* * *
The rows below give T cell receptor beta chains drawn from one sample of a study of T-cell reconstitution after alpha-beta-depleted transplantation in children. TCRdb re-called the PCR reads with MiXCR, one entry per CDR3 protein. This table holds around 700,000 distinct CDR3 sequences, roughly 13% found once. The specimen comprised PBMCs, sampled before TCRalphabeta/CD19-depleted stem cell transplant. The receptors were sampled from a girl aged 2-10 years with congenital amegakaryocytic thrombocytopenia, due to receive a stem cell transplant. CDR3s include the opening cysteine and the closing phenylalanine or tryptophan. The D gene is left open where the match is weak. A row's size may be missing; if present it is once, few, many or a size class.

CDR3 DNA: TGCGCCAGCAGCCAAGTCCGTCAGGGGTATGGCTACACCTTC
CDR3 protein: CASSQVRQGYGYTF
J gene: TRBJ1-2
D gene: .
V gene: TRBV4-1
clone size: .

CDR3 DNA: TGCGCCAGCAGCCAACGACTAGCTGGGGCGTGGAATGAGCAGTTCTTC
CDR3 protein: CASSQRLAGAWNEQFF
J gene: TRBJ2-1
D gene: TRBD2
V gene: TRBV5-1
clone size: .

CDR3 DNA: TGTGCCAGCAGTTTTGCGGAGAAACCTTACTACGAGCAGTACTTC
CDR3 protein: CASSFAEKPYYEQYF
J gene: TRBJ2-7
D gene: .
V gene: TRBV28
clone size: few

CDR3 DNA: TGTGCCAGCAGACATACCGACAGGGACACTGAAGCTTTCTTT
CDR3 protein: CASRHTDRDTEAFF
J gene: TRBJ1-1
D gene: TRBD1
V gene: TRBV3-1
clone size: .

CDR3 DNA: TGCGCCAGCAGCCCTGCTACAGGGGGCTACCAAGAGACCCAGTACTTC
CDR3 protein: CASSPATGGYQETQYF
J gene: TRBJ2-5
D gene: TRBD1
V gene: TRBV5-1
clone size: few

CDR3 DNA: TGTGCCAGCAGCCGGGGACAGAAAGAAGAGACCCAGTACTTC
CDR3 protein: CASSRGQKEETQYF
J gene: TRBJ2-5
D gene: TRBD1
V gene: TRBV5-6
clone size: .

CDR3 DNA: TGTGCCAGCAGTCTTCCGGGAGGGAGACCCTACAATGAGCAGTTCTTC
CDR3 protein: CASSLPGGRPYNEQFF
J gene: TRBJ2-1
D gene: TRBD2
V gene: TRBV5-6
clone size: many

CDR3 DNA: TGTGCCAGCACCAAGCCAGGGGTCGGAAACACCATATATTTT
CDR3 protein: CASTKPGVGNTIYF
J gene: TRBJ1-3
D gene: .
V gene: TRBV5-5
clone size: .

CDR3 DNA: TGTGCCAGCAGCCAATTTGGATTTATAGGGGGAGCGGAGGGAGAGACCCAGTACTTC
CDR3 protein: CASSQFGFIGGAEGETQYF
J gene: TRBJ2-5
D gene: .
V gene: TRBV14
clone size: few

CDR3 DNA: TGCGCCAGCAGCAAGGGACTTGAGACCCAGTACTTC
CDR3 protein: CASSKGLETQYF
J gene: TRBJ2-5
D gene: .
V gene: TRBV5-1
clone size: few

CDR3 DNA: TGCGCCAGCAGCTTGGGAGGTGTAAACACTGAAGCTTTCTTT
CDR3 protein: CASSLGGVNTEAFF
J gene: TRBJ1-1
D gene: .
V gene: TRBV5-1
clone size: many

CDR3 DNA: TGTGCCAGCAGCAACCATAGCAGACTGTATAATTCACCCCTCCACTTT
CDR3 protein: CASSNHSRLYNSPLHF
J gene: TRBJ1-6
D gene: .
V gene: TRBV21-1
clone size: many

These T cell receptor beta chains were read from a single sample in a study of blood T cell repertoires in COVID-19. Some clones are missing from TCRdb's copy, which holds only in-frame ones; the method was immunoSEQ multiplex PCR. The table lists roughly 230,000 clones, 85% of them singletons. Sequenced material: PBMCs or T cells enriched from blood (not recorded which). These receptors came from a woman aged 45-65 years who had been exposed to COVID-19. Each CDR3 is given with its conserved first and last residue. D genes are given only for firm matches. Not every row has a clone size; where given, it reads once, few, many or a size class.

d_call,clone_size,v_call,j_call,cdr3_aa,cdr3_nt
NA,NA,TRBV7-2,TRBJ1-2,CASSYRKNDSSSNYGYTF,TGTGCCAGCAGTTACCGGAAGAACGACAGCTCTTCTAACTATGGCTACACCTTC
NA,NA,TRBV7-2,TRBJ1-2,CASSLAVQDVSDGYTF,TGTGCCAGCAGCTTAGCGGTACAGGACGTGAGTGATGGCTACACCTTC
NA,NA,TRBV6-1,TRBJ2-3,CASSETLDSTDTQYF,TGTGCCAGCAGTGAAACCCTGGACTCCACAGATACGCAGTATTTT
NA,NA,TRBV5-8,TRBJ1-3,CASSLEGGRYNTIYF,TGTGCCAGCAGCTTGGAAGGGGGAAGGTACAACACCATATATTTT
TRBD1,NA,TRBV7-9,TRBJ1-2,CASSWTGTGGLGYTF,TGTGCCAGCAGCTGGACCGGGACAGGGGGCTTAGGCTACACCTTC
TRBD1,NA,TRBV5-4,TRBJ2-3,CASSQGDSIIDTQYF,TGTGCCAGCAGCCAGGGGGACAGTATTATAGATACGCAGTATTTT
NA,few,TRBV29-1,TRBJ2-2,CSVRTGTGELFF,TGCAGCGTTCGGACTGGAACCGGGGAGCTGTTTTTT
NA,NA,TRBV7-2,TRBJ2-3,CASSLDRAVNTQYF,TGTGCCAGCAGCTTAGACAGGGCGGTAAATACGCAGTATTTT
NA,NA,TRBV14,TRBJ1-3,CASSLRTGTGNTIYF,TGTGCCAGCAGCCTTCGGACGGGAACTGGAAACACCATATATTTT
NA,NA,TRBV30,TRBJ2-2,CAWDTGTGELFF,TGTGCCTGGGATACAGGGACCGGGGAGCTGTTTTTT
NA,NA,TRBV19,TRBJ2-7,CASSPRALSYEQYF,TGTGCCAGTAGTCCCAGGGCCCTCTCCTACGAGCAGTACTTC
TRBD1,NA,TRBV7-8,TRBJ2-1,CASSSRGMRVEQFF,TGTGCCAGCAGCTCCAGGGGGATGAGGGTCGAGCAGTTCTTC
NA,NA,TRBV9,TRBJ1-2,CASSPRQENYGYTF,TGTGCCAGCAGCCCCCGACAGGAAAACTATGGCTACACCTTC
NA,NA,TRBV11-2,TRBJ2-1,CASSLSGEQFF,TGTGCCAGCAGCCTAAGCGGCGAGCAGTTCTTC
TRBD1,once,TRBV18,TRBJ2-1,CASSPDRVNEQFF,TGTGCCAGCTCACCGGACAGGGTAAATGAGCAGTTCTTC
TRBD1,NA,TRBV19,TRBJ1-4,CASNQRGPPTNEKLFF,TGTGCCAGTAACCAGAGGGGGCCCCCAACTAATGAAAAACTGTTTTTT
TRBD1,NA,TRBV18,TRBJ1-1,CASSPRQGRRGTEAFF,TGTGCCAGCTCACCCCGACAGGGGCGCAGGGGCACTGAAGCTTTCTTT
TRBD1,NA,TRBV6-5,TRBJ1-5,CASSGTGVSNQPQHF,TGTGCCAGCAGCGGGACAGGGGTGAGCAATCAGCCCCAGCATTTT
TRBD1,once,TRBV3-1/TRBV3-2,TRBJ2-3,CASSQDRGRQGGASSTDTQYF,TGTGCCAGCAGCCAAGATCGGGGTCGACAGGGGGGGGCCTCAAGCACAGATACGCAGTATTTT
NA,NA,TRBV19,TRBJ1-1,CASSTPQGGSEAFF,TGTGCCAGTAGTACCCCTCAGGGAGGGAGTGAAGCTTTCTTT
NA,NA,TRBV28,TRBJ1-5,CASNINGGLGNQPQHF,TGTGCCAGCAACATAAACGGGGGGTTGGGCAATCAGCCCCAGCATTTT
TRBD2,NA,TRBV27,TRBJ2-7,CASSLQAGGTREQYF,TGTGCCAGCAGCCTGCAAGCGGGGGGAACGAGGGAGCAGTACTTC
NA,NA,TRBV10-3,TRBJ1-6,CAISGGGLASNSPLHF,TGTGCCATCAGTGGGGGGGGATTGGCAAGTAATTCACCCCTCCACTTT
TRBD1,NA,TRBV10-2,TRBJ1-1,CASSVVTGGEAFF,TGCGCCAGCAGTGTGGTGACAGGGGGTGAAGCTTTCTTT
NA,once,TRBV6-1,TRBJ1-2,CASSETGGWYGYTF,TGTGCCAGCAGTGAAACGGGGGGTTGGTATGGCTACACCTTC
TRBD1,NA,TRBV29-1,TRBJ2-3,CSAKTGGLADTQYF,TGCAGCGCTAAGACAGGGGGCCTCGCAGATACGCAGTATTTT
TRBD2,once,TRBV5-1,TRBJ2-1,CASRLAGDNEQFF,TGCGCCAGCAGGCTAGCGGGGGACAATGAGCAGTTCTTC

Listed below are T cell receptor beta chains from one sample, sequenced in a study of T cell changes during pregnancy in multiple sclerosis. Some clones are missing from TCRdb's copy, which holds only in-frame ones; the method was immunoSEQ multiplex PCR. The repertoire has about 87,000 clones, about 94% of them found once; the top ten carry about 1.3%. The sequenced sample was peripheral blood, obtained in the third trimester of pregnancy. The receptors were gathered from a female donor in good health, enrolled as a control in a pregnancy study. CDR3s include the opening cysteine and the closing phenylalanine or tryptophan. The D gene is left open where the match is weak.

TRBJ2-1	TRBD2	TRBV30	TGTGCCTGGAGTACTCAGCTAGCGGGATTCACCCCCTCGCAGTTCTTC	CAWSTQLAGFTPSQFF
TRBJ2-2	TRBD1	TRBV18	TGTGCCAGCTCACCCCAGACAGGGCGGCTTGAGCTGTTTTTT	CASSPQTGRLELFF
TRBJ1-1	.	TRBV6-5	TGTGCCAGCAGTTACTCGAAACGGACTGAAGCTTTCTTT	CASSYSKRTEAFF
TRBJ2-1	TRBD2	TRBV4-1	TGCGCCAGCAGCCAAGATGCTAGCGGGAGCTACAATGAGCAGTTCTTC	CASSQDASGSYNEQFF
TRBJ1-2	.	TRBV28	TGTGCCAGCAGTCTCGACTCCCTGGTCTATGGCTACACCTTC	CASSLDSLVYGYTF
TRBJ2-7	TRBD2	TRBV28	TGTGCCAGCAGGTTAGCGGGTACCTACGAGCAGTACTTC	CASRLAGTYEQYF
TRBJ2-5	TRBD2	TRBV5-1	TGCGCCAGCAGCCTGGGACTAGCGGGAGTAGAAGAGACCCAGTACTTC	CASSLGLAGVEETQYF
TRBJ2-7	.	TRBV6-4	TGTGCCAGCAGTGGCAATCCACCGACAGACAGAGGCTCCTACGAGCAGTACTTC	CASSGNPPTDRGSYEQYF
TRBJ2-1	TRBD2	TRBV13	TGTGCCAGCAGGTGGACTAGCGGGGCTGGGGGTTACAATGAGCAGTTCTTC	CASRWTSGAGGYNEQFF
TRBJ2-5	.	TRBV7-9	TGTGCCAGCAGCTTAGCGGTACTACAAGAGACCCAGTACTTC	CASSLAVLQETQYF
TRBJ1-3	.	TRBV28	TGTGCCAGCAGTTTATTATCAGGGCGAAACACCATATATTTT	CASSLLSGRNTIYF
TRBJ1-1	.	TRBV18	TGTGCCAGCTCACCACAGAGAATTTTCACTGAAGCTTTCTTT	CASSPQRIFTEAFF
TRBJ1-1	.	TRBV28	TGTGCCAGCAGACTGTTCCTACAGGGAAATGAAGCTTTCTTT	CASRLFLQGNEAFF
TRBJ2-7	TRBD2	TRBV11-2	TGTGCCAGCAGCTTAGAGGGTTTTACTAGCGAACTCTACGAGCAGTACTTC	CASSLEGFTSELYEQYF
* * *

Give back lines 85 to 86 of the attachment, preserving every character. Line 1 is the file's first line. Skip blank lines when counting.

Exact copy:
NA,NA,TRBV30,TRBJ2-2,CAWDTGTGELFF,TGTGCCTGGGATACAGGGACCGGGGAGCTGTTTTTT
NA,NA,TRBV19,TRBJ2-7,CASSPRALSYEQYF,TGTGCCAGTAGTCCCAGGGCCCTCTCCTACGAGCAGTACTTC